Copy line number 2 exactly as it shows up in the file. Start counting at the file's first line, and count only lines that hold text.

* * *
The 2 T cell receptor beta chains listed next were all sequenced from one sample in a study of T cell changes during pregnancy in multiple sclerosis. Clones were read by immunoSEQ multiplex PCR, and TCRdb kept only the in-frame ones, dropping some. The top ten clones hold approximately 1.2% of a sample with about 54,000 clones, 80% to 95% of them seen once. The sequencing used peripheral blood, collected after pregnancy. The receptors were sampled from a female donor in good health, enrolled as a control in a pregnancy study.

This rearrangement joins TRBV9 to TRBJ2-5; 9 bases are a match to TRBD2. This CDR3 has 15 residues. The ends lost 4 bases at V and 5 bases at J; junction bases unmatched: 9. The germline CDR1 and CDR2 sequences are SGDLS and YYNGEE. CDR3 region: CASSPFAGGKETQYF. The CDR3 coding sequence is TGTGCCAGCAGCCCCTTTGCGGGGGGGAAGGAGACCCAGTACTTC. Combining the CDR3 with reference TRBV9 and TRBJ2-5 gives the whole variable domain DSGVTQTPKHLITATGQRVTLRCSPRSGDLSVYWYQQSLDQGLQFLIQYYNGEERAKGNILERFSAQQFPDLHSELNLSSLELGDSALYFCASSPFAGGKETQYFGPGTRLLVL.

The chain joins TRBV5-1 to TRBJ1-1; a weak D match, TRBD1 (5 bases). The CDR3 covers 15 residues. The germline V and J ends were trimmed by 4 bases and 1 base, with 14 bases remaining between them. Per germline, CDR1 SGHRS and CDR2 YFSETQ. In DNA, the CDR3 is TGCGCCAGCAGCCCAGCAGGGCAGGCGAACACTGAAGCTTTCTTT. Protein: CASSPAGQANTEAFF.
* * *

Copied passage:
This rearrangement joins TRBV9 to TRBJ2-5; 9 bases are a match to TRBD2. This CDR3 has 15 residues. The ends lost 4 bases at V and 5 bases at J; junction bases unmatched: 9. The germline CDR1 and CDR2 sequences are SGDLS and YYNGEE. CDR3 region: CASSPFAGGKETQYF. The CDR3 coding sequence is TGTGCCAGCAGCCCCTTTGCGGGGGGGAAGGAGACCCAGTACTTC. Combining the CDR3 with reference TRBV9 and TRBJ2-5 gives the whole variable domain DSGVTQTPKHLITATGQRVTLRCSPRSGDLSVYWYQQSLDQGLQFLIQYYNGEERAKGNILERFSAQQFPDLHSELNLSSLELGDSALYFCASSPFAGGKETQYFGPGTRLLVL.